As it is commonly said – once a journalist – you remain journalist for life. So, in addition to my Marketing & PR work I was itching to get back into journalism. Some of my research reflected that there was no Indian American News publication here in the New England area on par with Dallas, the Bay area and New York even though there were few who did attempt to varying degrees of success but not everlasting. Since I was rich with experience in this field I knew I could make it work, and that is how the India New England (INE) News publication seed came to bear. That seed now is one of the widely read news publication in this part of the world. Following this I started IndUS Business Journal. Because of my work experience as real estate editor in BBJ I had gained significant domain knowledge in the commercial real estate business so the next venture was Boston Real Estate Times publication. Today, the subscriber list to this publication is 15,000 and counting. Just this year we started Hispanic Business Journal thus leveraging my Latin American connection. Yes, I am pretty fluent in Spanish language. So in a nutshell we have a very fast paced growing Publishing Division separate from the Marketing and PR work all under the umbrella of The Mishra Group.
The third major component of our company is about organizing events. The Indian American people are aware of our major events like Woman of the Year (WOY), Health Expo, Wedding Expo, and New England Choice Awards (NECA), but in addition to these we do one event every month for the general population which we call them as “SUMMIT”. These are mostly structured as a panel discussion and we invite top leaders from different industry/sector to shine a light on the chosen topic.
IAGB : It is truly impressive about the breadth of business that you have initiated and handle. How do you manage so much of diversity within your work profile?
Upendra Mishra: I am a strong believer in the ‘Process’. I do nothing randomly; no action is taken impulsively or in reaction to something. Everything is done by a process. And that is how we are able to maintain the quality control of our product/services.
IAGB : How big is The Mishra Group in terms of the number of people working?
Upendra Mishra: At one time we had 28 people working for us. But over time most of our work has transitioned to digital world. Now we print India New England News and Boston Real Estate Times only once a month but we reach to thousands of our subscribers via digital means. Because of the technological shifts now we are able to do much more amount of work with just eight people. Of course we do use a lot of freelance writers and we subscribe to many syndicate news outlets who feed us the information, plus we also do in-house production. Our goal is to pick the best of the best.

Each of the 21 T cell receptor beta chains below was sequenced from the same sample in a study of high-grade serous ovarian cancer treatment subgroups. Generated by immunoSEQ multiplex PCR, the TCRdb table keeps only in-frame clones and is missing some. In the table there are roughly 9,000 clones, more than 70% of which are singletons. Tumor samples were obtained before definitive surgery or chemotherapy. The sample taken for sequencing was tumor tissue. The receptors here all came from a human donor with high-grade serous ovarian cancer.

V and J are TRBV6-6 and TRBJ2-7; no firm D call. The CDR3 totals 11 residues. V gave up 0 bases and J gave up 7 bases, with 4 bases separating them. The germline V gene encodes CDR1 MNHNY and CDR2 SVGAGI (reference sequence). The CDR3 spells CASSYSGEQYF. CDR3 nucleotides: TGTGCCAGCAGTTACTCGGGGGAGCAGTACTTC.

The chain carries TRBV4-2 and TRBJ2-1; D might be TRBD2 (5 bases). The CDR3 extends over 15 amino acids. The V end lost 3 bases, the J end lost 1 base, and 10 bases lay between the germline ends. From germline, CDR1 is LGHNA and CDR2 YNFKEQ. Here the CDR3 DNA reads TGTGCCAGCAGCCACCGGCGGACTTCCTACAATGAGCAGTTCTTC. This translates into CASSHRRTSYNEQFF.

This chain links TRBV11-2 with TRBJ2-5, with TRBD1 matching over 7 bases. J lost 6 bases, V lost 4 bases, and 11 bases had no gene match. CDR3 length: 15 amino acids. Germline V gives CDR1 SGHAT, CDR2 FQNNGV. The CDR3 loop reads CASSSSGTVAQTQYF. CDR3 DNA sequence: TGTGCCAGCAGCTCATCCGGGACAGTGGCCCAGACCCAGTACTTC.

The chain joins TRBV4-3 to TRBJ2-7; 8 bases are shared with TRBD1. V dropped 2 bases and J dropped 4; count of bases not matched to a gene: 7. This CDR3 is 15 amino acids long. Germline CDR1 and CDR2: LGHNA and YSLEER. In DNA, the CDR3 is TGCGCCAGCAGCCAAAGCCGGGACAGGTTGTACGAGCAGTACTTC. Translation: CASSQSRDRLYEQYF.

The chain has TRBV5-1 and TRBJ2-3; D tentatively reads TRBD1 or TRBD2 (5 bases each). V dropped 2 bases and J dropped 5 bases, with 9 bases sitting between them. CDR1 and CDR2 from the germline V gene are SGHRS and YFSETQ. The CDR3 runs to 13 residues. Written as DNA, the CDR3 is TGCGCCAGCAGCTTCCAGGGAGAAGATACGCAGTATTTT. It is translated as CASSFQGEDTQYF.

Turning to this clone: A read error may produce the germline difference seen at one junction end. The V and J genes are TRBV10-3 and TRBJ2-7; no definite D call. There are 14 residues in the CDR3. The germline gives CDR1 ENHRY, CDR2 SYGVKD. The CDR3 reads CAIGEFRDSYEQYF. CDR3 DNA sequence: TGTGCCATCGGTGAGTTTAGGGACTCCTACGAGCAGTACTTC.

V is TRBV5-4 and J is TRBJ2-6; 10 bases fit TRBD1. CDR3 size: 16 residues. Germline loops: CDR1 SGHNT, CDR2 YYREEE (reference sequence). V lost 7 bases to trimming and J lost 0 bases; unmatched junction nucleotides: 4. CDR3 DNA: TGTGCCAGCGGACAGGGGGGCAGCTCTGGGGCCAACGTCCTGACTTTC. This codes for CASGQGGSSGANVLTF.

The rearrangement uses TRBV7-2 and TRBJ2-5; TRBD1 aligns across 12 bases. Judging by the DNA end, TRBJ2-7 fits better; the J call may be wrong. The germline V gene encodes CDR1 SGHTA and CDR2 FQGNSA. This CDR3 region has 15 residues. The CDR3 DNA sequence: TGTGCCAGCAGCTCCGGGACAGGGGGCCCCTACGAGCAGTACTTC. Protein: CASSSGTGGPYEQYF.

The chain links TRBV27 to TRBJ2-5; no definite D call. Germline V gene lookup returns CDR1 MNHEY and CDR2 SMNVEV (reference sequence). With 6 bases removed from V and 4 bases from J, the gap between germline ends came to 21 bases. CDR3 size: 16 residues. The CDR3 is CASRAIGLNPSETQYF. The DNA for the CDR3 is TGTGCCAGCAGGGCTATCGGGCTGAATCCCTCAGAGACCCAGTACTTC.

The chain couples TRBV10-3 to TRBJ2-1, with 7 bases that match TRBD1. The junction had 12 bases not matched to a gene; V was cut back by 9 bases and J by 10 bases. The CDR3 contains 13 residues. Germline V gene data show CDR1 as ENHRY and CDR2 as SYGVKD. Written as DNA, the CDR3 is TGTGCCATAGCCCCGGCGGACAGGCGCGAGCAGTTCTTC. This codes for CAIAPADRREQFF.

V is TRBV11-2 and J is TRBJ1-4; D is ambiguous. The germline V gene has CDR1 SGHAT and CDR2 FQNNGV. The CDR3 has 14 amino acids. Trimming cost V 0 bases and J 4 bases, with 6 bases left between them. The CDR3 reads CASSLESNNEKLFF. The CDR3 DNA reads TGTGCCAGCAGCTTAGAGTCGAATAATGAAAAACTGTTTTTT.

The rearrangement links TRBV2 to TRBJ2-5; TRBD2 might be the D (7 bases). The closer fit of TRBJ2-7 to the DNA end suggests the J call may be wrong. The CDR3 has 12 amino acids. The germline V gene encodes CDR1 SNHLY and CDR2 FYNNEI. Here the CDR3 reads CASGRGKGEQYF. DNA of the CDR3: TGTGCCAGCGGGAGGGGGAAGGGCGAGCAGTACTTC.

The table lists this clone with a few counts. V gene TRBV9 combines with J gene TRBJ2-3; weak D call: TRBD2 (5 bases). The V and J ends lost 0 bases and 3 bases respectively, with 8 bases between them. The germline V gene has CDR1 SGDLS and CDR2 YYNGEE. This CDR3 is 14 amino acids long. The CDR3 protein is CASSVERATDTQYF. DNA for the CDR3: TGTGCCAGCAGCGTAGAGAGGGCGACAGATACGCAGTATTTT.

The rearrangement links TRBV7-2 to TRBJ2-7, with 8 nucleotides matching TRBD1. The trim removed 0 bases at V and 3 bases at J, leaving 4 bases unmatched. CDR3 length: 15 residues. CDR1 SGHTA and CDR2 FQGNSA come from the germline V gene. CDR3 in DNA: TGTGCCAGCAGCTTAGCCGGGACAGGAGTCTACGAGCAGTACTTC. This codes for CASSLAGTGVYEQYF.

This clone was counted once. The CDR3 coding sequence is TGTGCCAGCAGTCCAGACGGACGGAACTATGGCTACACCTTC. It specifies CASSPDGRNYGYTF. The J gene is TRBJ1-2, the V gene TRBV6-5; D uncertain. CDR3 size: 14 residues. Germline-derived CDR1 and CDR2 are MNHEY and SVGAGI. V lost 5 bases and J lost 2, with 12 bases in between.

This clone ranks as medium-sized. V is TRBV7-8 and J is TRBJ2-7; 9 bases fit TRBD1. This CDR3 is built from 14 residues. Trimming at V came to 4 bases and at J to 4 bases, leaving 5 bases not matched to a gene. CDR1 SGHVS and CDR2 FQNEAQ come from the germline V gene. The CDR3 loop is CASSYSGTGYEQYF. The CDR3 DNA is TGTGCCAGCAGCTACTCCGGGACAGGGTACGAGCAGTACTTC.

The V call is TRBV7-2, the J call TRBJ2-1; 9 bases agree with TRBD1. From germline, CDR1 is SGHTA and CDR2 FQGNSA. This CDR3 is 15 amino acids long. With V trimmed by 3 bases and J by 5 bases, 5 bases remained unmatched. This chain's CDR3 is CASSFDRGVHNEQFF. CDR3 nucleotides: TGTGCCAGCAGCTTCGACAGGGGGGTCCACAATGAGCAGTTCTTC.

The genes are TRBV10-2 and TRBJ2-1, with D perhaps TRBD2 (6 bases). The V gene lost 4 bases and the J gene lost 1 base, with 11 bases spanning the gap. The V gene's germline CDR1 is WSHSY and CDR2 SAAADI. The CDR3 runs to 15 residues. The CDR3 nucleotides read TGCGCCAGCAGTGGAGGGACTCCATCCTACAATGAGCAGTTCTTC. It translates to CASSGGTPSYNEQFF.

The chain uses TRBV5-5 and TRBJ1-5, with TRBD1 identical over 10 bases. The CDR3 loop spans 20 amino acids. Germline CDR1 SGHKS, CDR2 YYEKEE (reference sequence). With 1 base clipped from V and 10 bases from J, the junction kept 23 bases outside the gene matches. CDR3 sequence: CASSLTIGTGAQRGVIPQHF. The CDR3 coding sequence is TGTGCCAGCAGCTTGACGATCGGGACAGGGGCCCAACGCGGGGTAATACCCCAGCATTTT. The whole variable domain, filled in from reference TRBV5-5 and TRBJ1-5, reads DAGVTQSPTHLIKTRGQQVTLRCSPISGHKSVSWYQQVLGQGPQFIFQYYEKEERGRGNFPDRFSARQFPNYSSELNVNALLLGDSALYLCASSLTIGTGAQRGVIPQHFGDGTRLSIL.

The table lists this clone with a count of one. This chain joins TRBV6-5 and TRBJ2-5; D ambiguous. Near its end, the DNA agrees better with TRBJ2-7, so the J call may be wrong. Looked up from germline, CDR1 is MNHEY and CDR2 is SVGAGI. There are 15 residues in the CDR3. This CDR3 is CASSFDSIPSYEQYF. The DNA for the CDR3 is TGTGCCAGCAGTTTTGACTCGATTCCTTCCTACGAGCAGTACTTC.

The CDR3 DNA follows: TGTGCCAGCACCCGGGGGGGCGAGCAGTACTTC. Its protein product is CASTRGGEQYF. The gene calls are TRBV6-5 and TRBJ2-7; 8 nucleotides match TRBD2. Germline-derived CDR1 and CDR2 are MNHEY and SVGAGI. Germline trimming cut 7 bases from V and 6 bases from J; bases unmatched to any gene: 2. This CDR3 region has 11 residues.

IAGB : As an active community participant, especially in the Indian American community through the media and the mega events you host; how do you see yourself making an impact on this community?
Upendra Mishra: Deep down, I will always be the trained journalist that I am. And as a journalist, my primary task is to be objective and be a conduit in providing facts and information to the people. That has been my background and trade. India New England is the publication I started and run, but I do not think of it as ‘my publication’ but instead I treat it like it belongs to the community. My job is simply to provide a forum for the collation of all the news and happenings in our community so that people will have one portal to go to in order to learn and comprehend the information. There is no agenda, no judgement and no bias behind any of the published pieces. Just plain and simple facts. That is why I look at it as something that belongs to the community.  
My other major contribution to the community are the annual events that we host, and in particular the Woman of the Year (WOY). Our 17 th WOY event is coming up upon us in May. Now, why WOY? As I mentioned before, I lost my mother very early in life. So I was even more keen in observing and realizing all through my life that the presence and importance of a woman in one’s life is paramount to a person’s well-being. But on the other hand I also observed the hardship, discrimination and unique challenges that women face especially in parts of the world including India where patriarchal culture has been the norm for centuries. So when my daughter was born, I started to think how can I do my part in honoring the women. That is how the process started with the nomination of twenty women and the final winner for the year chosen on the event date. Over the years, this particular event has become a cultural phenomenon in the New England area. I think the main reason for that has been the transparency and fairness of the process. We have taken utmost pains to make it sure that no one can influence the process. We maintain complete secrecy of the judging panel to prevent any kind of lobbying. Finally, when people ask me about the success of WOY event – I always say that in my book, the true success will happen when there is no more need of this event. The need would stop when we have achieved ultimate gender equality in our society.